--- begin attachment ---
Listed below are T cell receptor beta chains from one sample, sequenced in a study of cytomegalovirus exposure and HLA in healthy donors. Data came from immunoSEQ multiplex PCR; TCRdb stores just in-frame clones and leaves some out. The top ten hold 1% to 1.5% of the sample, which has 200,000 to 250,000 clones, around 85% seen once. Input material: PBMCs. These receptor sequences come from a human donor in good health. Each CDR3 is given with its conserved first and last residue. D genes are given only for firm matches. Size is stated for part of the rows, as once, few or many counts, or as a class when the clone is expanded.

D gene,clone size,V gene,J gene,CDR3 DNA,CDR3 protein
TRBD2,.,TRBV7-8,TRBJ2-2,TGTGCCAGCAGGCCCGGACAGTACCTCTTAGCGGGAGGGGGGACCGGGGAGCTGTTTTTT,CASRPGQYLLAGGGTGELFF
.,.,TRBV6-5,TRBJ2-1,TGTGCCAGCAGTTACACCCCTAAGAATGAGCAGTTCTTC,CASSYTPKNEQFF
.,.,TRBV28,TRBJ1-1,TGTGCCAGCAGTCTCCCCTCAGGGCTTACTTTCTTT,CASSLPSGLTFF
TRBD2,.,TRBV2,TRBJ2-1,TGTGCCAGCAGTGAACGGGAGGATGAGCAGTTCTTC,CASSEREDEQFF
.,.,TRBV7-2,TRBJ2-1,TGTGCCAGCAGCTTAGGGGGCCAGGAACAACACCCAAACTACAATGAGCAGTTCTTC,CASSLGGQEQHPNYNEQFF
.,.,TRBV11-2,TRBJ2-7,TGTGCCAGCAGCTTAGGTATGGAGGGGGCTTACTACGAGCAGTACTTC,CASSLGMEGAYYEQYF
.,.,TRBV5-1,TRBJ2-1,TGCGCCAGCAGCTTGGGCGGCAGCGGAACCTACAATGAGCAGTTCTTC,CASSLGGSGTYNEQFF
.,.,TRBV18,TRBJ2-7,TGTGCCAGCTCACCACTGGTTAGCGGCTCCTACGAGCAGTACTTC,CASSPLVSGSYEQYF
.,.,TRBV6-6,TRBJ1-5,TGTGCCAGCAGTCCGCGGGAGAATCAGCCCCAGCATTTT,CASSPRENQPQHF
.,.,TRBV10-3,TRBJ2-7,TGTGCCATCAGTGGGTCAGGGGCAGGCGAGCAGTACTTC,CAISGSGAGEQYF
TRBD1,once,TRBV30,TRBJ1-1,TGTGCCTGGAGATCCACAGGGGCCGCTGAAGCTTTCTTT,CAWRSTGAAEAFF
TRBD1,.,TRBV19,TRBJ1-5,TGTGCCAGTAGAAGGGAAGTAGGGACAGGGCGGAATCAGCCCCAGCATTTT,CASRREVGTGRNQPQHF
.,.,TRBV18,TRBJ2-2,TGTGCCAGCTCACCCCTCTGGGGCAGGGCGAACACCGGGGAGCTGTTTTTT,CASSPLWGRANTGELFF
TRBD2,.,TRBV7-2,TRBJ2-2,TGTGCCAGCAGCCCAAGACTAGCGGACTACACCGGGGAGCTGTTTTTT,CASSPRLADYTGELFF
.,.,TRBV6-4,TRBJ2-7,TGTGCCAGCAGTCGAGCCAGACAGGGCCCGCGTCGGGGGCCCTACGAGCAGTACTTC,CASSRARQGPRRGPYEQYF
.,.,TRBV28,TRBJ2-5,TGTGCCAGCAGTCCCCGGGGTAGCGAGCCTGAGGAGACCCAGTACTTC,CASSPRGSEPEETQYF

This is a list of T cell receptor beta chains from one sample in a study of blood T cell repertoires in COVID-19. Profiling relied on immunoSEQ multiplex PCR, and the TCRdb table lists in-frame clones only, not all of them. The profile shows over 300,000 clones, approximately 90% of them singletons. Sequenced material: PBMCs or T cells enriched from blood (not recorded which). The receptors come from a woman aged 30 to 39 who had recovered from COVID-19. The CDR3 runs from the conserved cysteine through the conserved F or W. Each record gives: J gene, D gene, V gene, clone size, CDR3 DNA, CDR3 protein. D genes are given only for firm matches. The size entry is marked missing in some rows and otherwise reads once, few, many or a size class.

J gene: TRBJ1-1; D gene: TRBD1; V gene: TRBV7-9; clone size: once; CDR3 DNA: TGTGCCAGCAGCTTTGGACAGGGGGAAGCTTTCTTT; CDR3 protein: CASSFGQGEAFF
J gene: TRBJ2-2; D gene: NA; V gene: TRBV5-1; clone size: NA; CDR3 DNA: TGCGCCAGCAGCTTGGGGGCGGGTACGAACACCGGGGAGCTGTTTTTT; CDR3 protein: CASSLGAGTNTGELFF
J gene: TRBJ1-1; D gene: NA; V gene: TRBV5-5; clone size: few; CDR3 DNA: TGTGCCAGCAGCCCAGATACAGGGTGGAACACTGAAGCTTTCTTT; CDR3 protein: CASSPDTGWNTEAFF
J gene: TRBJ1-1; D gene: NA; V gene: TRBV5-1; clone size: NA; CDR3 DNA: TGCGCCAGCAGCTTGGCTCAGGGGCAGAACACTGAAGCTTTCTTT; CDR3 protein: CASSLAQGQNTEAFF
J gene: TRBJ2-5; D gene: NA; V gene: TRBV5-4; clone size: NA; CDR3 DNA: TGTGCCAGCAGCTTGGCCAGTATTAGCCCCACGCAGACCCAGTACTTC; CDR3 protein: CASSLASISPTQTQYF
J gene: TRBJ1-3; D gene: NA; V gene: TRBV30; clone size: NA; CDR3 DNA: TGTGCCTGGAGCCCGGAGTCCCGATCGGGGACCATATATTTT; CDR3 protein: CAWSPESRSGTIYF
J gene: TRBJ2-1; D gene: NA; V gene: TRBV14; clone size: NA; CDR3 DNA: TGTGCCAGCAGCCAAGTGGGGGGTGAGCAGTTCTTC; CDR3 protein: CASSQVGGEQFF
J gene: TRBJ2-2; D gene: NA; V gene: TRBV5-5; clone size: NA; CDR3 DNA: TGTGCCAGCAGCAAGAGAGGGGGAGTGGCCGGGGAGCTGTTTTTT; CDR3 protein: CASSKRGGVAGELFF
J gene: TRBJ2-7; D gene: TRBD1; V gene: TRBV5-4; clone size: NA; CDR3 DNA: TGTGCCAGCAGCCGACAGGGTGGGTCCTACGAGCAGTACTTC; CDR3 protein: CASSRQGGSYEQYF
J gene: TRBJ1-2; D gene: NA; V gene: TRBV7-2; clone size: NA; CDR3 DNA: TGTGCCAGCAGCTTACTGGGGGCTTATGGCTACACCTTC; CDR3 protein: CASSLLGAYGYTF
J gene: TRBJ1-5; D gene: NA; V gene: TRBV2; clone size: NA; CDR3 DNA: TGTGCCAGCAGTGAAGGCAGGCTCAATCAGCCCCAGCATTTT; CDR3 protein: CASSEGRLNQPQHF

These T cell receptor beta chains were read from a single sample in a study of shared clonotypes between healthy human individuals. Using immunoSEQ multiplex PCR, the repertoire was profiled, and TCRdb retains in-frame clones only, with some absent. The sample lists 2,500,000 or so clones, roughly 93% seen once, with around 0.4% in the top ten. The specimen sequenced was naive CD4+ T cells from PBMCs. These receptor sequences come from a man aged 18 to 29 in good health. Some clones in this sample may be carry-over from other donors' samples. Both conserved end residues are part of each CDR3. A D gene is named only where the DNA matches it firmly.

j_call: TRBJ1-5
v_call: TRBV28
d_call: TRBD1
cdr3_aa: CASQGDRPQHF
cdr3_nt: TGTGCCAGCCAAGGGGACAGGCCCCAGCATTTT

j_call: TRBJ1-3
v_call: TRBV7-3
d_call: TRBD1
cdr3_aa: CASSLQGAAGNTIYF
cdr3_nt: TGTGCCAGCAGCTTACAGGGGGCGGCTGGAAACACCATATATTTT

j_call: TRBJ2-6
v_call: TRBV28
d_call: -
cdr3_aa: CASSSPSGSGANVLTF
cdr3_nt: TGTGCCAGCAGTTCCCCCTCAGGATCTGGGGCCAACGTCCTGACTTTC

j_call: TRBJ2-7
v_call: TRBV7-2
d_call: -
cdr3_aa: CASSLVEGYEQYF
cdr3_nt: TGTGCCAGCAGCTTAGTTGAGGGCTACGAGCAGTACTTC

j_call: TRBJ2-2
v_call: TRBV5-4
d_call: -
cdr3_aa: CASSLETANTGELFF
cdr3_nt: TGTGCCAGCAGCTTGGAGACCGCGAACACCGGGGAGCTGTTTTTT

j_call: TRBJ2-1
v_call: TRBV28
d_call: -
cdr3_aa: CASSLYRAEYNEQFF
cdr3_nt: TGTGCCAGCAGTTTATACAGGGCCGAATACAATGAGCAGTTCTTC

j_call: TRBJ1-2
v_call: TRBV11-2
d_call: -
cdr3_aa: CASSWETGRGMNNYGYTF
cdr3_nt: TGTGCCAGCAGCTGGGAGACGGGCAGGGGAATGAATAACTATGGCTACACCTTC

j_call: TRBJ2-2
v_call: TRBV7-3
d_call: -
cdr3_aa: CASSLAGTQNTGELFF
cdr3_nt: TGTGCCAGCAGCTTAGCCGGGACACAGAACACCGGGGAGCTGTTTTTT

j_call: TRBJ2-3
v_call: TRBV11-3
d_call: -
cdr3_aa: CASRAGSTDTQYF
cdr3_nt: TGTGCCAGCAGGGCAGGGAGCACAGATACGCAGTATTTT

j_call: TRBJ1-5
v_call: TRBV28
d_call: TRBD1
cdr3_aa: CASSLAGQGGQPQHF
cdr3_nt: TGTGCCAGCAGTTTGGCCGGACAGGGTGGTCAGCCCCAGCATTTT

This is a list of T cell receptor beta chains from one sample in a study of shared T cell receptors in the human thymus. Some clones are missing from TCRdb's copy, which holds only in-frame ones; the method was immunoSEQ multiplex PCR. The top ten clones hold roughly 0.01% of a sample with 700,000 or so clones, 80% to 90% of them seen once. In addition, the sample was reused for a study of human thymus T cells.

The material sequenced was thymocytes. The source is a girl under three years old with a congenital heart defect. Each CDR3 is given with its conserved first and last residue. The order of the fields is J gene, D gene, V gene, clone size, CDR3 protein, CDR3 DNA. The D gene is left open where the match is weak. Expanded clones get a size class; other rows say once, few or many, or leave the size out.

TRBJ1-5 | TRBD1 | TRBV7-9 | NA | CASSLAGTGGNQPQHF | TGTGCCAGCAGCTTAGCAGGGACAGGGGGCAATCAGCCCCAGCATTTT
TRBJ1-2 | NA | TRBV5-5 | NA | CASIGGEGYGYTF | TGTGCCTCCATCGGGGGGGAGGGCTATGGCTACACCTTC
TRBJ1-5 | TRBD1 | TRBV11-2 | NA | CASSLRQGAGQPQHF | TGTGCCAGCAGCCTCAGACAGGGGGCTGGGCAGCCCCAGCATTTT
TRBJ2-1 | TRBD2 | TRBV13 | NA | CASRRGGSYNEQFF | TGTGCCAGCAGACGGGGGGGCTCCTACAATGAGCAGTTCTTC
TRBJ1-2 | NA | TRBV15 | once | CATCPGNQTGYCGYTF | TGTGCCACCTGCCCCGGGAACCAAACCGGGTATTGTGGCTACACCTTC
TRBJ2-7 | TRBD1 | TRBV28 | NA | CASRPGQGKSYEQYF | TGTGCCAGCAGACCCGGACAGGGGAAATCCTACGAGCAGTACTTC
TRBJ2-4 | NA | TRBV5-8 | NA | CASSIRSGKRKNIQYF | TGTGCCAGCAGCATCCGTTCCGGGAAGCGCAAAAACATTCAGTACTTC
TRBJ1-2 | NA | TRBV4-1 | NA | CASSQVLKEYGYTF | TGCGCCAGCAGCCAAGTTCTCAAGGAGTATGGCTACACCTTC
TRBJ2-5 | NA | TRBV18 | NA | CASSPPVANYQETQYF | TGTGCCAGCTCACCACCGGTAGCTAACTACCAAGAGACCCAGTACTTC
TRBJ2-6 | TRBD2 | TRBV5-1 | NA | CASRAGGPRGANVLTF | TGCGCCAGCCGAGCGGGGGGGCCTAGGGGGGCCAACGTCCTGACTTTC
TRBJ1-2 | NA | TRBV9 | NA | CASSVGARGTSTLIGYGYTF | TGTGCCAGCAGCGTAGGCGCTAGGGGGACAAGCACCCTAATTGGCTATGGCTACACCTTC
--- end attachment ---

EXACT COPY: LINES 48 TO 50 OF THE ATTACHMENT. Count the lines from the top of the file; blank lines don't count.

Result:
v_call: TRBV7-2
d_call: -
cdr3_aa: CASSLVEGYEQYF